Even a small dog bite can be an ouch!  Dog bites account for approximately 360,000 emergency room visits per year. Victims more often than not file lawsuits seeking for payment of medical bills, loss of income, and compensation for pain and suffering. Dog bites are the biggest cause of homeowner’s insurance claims and some are limiting or eliminating the coverage altogether.  If you are the loving owner of a dog that is not covered by your homeowner’s insurance, you might want to invest in a policy that will protect you and your beloved pet from liability situations. Even a nip could leave you vulnerable to a lawsuit. XINSURANCE will provide coverage no matter what the dog breed.  In many cases there are state, local and county ordinances that require pet owners, homeowners, renters, and even landlords to have animal liability insurance coverage in place.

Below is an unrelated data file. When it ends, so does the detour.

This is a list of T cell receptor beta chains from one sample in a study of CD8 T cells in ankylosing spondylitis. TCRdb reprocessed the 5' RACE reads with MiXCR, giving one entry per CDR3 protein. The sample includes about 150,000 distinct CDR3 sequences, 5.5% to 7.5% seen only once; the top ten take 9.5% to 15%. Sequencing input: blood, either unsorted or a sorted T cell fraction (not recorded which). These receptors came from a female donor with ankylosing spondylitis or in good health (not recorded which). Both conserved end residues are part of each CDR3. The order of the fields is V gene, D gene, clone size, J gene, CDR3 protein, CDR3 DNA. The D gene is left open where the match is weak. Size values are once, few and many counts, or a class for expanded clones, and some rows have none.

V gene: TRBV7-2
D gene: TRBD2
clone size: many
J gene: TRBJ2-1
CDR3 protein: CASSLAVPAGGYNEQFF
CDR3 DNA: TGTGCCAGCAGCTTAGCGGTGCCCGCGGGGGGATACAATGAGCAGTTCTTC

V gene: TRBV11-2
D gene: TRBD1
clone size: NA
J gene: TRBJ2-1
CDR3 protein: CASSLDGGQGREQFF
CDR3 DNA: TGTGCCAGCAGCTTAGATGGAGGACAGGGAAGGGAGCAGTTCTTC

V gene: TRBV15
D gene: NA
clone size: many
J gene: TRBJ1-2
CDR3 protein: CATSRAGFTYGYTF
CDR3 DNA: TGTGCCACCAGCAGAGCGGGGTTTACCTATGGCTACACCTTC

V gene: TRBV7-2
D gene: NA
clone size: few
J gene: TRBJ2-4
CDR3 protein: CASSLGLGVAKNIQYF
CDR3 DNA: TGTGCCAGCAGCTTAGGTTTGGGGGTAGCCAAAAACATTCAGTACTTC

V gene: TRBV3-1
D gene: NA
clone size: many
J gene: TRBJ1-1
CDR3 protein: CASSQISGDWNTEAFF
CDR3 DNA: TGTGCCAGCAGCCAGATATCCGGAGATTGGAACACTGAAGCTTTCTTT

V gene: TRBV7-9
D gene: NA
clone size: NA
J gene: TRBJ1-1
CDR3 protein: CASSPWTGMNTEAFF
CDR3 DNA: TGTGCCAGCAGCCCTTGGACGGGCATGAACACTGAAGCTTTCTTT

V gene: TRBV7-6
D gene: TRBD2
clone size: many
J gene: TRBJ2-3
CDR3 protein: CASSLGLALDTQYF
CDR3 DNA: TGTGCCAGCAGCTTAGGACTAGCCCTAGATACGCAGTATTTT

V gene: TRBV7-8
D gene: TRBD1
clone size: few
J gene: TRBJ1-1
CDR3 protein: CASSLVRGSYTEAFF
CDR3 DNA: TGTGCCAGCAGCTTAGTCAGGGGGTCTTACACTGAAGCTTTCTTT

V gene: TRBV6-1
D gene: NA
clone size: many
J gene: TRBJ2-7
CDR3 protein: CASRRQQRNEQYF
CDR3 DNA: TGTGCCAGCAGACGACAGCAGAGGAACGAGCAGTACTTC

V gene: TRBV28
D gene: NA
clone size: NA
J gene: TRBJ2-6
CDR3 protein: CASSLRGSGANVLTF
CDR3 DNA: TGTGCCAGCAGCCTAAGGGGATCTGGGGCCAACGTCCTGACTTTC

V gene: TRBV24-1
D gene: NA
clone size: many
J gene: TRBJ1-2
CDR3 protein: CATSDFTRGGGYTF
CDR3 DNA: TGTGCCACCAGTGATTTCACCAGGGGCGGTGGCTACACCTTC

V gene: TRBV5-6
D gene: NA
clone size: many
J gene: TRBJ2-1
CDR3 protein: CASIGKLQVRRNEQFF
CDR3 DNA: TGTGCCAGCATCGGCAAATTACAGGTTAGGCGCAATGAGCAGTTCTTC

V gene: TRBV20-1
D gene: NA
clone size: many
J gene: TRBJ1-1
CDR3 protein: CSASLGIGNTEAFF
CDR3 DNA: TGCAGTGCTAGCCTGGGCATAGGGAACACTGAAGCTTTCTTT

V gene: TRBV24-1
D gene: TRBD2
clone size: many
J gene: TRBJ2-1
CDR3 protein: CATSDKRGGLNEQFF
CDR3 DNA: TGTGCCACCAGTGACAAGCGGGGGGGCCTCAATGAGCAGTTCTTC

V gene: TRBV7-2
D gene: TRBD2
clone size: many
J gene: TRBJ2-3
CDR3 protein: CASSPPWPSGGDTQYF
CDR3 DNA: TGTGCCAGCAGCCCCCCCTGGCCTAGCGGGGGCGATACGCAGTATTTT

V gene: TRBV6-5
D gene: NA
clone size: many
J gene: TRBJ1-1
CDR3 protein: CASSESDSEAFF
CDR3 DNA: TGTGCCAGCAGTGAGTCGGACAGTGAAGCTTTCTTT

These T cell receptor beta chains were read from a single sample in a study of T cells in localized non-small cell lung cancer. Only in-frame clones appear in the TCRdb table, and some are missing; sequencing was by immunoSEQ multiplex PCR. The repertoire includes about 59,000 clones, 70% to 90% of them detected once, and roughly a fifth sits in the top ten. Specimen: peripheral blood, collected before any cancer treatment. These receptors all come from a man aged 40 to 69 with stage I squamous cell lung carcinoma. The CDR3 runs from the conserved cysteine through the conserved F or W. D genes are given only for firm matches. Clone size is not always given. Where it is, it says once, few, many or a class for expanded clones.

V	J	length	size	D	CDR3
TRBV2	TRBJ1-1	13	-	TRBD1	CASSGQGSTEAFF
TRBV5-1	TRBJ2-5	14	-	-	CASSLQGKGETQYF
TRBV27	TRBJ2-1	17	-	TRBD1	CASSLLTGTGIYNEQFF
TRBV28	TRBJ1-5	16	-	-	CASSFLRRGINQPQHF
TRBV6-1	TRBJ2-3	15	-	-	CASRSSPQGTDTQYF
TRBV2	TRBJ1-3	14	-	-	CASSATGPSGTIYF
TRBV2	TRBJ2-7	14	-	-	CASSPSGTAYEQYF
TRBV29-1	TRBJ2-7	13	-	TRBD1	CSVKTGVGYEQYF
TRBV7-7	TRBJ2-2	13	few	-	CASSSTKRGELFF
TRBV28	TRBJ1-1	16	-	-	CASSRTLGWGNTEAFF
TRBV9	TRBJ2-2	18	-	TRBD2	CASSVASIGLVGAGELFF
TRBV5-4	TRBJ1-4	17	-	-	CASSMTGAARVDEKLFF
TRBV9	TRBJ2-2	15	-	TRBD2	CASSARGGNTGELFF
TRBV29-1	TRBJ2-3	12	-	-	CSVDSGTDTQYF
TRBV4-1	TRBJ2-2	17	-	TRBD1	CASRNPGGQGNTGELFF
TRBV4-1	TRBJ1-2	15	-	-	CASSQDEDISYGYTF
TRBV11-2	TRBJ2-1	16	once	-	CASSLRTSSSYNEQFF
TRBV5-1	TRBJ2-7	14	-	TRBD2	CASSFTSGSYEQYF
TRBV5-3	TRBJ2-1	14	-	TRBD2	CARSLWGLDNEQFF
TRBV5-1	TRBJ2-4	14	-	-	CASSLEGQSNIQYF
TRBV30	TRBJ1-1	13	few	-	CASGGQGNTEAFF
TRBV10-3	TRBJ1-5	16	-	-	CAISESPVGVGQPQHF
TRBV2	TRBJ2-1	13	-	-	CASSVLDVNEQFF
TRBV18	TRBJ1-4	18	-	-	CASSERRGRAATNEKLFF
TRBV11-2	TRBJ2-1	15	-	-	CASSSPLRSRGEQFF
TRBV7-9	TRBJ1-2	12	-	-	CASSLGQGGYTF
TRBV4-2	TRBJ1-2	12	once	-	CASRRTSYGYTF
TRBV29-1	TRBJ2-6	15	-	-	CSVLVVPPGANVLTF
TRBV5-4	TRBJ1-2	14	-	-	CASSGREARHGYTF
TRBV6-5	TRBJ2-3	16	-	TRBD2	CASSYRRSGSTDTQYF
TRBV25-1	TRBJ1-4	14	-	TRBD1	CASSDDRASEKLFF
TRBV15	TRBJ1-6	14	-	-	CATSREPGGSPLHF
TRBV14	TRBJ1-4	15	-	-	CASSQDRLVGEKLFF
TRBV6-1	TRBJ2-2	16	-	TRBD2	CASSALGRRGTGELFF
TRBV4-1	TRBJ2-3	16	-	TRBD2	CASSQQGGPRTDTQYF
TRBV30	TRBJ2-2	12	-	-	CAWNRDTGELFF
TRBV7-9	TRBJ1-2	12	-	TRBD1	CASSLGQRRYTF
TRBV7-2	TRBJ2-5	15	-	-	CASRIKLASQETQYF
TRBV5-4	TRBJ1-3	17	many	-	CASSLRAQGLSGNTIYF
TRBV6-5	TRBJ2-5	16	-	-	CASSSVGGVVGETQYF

Owning a pet can be an extremely rewarding experience but it also brings a certain amount of responsibility and risk no matter the breed or the temperament of your dog. Becoming informed on your homeowner’s policy and what additional coverage you may need is a good way to ensure peace of mind and stay out of the doghouse for good.

Directors of HOA organizations have the unenviable task of completing large “to do” lists while assuming the risk of offending neighbors if they don’t like your decisions.  While maintaining the common areas in their neighborhood, directors must:
  • Act in good faith and candor